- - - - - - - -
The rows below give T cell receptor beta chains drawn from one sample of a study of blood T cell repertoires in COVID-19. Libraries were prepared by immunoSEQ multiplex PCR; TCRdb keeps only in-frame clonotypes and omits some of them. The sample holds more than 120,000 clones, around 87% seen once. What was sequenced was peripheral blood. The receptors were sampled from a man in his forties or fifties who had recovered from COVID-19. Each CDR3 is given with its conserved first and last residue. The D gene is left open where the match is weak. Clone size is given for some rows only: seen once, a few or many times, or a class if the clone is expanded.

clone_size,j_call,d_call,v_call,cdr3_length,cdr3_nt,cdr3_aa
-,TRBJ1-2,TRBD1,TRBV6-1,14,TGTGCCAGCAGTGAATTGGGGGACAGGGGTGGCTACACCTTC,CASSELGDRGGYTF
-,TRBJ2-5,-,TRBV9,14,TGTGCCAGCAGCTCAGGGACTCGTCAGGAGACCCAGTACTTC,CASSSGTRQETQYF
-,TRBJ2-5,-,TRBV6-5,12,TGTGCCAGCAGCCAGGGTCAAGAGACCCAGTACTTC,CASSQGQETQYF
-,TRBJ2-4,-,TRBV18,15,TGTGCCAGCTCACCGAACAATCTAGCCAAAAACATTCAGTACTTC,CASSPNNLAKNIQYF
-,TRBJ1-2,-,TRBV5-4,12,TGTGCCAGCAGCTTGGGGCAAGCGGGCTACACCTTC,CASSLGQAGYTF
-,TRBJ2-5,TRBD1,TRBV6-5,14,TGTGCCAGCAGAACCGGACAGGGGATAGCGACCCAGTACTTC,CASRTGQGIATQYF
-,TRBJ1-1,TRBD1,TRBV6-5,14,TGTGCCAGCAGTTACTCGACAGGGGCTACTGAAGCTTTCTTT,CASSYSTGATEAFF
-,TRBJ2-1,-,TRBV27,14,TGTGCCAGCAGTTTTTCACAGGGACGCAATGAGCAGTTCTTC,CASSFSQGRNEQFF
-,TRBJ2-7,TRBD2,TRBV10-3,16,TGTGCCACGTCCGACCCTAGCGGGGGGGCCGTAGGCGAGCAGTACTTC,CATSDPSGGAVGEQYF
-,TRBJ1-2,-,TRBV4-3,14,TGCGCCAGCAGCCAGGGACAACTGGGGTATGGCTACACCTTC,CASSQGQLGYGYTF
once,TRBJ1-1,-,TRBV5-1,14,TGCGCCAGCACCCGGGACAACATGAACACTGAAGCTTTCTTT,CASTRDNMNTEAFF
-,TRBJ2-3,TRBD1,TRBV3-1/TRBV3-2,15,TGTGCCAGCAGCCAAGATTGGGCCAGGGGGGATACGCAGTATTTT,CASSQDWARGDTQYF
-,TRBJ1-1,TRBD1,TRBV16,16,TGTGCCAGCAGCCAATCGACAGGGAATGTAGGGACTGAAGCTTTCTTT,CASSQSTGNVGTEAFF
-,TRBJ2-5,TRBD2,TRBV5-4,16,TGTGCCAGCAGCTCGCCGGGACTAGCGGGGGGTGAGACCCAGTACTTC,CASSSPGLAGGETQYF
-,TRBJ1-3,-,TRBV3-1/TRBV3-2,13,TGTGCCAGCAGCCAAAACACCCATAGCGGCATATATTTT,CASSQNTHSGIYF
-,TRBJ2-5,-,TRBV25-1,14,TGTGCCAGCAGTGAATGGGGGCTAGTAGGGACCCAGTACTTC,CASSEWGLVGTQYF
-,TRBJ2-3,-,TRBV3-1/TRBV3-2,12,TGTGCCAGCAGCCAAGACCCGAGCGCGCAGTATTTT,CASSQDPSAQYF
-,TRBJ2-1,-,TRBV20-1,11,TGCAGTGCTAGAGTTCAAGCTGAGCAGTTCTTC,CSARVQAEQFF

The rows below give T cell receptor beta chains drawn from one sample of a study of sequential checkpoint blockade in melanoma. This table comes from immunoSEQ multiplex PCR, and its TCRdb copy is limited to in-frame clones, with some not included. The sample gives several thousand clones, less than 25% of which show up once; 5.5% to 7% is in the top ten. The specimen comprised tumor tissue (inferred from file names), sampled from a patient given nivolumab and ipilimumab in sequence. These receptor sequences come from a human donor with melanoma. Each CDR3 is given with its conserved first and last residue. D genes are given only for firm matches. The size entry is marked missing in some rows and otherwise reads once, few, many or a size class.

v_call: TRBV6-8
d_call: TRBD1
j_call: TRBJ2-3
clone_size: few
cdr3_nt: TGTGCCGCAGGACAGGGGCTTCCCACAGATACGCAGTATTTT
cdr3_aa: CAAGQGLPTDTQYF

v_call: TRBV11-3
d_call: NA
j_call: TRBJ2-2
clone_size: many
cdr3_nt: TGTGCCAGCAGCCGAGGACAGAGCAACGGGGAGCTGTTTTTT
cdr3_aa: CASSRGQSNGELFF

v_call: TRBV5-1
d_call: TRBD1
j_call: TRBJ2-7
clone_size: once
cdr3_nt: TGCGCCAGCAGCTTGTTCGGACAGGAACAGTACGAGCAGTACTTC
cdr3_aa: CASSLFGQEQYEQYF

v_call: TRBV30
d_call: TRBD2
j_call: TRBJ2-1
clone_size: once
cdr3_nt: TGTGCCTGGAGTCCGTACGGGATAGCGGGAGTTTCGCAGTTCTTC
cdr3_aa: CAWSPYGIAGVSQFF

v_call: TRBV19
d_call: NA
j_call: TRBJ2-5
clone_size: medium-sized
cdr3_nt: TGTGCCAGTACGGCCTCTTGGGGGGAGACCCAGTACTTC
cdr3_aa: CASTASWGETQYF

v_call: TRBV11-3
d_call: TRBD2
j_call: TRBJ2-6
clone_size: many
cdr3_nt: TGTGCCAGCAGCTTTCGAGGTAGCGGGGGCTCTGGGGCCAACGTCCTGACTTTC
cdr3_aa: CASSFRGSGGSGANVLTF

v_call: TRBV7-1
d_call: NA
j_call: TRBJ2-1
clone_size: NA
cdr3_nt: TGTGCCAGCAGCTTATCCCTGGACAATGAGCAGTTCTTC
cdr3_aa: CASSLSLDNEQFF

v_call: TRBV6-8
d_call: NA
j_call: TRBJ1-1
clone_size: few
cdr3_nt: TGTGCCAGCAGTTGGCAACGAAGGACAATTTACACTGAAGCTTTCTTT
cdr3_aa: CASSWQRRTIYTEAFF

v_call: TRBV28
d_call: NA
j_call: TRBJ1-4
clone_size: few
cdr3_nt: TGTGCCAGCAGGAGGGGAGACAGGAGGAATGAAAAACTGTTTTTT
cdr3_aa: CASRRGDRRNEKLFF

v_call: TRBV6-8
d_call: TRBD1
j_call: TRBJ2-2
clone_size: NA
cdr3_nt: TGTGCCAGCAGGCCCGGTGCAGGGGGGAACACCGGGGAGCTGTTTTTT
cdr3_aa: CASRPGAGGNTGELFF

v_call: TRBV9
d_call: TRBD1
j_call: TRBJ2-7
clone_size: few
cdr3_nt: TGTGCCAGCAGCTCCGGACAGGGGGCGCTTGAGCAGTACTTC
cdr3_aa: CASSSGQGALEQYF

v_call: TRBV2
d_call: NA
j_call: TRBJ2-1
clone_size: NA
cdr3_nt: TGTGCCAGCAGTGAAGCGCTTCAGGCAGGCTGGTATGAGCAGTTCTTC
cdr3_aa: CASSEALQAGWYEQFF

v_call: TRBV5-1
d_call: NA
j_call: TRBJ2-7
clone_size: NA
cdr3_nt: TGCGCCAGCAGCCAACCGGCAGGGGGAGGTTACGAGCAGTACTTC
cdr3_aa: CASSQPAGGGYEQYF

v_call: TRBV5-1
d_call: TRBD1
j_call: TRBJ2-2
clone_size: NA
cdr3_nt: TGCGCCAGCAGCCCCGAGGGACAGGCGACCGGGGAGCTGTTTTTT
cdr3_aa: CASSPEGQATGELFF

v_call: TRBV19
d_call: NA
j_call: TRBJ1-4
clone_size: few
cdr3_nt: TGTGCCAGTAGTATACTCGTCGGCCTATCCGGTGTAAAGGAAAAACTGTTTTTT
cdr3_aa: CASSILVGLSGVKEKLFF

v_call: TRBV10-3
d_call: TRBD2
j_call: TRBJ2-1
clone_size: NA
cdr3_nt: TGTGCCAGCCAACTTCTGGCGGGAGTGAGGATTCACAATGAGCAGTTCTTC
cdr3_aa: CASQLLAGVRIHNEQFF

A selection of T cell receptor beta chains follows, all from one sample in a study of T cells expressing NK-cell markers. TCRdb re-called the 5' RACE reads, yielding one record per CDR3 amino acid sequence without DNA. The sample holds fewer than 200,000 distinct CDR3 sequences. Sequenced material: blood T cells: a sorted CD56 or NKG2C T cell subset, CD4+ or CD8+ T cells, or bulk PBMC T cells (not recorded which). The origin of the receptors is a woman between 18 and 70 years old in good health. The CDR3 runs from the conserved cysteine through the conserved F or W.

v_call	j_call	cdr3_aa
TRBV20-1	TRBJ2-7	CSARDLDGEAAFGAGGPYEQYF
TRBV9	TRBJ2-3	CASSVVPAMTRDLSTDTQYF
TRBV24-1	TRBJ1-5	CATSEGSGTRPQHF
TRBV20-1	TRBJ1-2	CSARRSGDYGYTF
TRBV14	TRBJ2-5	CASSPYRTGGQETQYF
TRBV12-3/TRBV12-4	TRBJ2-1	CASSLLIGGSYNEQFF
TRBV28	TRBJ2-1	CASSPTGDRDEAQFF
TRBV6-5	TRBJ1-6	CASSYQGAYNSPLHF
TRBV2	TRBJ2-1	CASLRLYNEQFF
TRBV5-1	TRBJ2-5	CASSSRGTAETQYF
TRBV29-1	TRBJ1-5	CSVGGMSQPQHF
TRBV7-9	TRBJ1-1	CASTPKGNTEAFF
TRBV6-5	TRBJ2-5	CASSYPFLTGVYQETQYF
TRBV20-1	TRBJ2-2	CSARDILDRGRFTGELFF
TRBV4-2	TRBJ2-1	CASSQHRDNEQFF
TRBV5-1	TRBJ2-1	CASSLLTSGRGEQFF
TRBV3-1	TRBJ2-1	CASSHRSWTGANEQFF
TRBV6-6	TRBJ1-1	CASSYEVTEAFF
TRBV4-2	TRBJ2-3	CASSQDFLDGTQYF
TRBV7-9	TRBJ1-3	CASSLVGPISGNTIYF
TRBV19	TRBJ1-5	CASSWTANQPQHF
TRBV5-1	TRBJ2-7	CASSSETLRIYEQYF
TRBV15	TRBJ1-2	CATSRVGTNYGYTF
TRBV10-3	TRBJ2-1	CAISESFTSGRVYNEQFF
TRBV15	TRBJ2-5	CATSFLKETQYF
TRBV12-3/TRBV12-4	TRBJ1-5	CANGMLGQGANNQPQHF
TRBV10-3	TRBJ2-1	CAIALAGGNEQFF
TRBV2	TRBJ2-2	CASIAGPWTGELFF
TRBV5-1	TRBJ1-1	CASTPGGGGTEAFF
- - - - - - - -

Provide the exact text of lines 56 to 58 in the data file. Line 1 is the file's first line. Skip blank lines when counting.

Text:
cdr3_nt: TGTGCCAGCAGCTTTCGAGGTAGCGGGGGCTCTGGGGCCAACGTCCTGACTTTC
cdr3_aa: CASSFRGSGGSGANVLTF

v_call: TRBV7-1